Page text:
DVB-H named nonmandatory EU standard


BRUSSELS -- DVB-H will be named as a European Union standard for mobile television broadcasting, but it will be nonmandatory, European governments said here Thursday.

The failure to agree on a mandatory standard is a blow to the European Commission, which had hoped that forcing DVB-H as the only technology would speed up the adoption of mobile TV.

The commission says the Nokia and Motorola-supported DVB-H format is the "strongest contender" for an EU-wide standard. EU Media and Information Society Commissioner Viviane Reding argues that the current plethora of standards has complicated the introduction of mobile TV.

But concerns from big EU governments including Germany, Britain, Spain and the Netherlands meant Reding's plans were watered down. At a meeting in Brussels, EU telecoms ministers said that although DVB-H had the potential to become the most common standard, it should be left to the market to decide which technology emerges in the end. The ministers also said that it was important to maintain "technology neutrality" for the time being.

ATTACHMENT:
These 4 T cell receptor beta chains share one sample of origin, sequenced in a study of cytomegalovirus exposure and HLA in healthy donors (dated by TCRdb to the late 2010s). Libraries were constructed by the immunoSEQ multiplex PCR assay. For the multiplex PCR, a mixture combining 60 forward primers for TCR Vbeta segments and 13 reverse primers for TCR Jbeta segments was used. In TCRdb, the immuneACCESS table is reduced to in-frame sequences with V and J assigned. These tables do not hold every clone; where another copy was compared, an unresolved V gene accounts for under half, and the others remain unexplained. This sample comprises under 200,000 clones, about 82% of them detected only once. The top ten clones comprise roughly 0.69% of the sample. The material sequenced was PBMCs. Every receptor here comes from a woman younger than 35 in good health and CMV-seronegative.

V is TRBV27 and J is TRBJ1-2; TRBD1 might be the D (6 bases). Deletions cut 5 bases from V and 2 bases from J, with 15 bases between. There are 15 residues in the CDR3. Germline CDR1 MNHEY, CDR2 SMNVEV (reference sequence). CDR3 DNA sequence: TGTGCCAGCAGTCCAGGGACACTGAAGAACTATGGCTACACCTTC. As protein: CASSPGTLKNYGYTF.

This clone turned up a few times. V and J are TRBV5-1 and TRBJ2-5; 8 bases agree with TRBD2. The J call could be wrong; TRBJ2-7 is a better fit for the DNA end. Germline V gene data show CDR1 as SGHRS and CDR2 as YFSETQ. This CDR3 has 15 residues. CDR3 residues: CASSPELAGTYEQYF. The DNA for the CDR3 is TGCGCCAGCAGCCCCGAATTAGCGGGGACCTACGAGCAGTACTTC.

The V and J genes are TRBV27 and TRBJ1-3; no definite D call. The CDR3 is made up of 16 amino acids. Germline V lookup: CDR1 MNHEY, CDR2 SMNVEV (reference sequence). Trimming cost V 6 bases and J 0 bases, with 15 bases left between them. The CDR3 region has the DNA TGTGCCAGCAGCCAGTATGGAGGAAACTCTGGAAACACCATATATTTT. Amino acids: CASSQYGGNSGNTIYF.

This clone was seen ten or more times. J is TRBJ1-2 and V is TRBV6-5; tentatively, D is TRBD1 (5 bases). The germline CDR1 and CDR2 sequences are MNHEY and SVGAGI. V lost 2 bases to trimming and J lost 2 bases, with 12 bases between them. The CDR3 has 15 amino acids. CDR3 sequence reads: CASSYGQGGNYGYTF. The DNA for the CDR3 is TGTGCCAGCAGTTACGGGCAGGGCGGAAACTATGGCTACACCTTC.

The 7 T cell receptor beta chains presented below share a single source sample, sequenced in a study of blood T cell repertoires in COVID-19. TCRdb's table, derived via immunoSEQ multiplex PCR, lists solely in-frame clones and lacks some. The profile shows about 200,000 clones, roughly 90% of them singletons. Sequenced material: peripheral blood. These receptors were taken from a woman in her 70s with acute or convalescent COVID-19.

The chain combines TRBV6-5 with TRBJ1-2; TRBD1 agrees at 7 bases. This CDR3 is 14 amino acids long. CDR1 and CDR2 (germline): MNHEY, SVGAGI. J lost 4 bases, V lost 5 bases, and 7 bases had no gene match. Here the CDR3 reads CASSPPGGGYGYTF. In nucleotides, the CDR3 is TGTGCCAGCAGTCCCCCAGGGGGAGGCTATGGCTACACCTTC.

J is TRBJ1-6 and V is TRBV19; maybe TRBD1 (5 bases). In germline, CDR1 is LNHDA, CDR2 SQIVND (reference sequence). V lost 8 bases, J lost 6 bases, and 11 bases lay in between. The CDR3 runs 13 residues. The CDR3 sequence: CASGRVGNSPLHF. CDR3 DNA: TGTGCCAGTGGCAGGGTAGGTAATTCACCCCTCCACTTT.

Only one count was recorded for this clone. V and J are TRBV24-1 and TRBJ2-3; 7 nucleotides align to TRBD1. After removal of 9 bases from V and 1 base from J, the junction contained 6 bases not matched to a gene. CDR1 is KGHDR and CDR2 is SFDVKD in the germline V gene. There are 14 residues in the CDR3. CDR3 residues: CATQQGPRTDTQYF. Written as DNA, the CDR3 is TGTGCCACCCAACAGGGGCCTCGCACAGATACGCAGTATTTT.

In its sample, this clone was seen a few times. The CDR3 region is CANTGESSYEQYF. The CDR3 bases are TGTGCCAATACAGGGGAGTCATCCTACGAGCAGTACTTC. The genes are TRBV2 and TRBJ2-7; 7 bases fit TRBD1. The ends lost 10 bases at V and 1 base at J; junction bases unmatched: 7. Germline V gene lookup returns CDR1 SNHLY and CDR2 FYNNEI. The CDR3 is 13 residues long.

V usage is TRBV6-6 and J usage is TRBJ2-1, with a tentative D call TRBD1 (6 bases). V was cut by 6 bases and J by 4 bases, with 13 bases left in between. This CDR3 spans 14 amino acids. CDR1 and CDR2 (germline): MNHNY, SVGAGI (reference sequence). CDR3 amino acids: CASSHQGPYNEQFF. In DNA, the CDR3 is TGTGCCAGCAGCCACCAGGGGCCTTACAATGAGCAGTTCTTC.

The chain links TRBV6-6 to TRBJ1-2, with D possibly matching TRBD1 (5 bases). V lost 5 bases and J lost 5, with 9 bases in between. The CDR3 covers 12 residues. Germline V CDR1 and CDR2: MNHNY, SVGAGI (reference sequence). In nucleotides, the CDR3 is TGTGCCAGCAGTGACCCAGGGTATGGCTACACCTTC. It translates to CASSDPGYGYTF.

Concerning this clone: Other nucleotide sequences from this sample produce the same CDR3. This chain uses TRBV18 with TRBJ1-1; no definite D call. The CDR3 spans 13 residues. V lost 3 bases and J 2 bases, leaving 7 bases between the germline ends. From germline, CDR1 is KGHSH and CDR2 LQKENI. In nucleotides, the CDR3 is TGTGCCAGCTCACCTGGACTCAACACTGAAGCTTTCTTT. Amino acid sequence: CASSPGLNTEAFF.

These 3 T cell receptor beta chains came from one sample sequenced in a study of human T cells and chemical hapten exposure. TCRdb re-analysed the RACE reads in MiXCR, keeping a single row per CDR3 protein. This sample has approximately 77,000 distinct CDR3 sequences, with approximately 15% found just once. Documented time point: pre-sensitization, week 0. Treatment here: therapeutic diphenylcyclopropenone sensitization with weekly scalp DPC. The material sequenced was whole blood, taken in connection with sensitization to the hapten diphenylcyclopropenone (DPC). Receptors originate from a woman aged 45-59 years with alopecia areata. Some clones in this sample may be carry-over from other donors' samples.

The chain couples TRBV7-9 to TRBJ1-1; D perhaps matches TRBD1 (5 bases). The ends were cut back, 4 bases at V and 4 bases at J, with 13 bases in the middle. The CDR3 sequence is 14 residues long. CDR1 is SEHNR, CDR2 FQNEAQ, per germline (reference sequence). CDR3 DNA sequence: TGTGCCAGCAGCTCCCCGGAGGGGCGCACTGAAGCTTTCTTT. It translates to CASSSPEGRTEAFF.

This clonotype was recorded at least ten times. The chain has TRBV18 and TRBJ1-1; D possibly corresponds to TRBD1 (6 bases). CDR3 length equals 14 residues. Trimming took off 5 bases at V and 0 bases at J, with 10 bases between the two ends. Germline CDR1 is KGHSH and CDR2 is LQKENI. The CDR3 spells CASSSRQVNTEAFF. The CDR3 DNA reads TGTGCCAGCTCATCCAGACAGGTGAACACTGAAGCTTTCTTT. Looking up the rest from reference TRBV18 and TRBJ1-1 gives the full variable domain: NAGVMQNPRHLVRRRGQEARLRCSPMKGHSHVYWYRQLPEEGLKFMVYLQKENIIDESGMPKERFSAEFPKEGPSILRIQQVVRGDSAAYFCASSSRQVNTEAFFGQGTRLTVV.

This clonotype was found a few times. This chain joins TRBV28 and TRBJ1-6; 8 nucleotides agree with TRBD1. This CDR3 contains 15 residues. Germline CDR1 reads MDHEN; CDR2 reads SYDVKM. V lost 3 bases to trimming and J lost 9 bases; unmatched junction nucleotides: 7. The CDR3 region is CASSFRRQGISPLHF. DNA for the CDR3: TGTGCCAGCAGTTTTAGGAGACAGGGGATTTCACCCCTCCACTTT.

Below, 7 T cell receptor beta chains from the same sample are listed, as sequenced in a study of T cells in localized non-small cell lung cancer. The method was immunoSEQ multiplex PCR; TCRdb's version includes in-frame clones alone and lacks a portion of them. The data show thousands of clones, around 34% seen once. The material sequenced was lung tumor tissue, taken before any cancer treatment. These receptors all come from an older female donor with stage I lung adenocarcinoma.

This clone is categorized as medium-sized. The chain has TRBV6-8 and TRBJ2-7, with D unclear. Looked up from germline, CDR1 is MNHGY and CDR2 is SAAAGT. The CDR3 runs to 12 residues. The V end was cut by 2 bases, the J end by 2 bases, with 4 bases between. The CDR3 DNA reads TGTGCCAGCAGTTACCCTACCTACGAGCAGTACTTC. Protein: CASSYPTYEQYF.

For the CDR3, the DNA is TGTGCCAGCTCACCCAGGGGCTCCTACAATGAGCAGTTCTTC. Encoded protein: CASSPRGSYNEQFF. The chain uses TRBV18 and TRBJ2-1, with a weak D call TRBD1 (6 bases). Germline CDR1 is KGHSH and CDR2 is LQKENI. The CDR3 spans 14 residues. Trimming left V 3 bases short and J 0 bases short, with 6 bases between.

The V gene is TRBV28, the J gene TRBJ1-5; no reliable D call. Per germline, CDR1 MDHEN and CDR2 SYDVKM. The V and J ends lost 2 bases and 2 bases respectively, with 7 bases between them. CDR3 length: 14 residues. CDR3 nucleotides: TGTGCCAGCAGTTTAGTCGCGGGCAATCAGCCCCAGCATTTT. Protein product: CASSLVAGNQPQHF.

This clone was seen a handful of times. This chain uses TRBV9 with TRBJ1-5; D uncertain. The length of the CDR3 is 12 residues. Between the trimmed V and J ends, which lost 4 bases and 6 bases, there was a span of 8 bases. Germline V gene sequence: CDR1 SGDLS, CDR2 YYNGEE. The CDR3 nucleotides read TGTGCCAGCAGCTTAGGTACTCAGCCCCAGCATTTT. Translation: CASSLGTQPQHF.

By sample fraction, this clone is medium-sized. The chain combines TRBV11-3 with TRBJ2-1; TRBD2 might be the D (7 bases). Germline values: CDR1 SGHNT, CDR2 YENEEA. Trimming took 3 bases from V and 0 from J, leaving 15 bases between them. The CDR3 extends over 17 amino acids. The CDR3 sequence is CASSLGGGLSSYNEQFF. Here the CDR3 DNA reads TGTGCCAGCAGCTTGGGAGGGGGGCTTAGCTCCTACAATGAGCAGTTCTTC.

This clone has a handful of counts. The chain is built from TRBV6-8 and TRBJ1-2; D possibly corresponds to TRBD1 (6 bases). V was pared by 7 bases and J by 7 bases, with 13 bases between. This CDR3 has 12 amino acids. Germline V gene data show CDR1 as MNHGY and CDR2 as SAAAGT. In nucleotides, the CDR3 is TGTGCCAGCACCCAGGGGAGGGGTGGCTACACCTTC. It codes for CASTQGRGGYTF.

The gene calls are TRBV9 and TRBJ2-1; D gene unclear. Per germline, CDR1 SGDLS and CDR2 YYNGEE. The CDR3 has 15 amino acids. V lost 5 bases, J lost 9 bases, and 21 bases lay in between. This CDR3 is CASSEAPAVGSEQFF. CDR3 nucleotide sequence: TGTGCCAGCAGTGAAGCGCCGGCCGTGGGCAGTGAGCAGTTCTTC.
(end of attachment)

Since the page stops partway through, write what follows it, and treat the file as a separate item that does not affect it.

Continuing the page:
"It is premature to consider intervening in the market for mobile TV," U.K. telecoms minister Stephen Timms said, adding that industry and consumers should decide which solutions suit their needs. "All currently competing standards should be listed, not just DVB-H," he said.

Reding said that putting DVB-H technology in the official list in February would be enough to ensure its de facto position as the European mobile TV standard. She said the DVB-H standard would be "legally encouraged" among all EU member states, and could be mandated as of next year. Reding added that 2008 would be crucial for mobile TV take-up as people would want to watch the Beijing Summer Olympic Games and the European Football Championship on handsets.

Rival technologies to DVB-H include one provided by U.S. group Qualcomm, and DMB, widely in use in South Korea. DVB-H has been commercially launched in Italy and Finland, with trials in 18 other EU countries. But while South Korea has a mobile TV penetration rate of 10%, the rate in Italy, the EU's most advanced market, is less than 1%.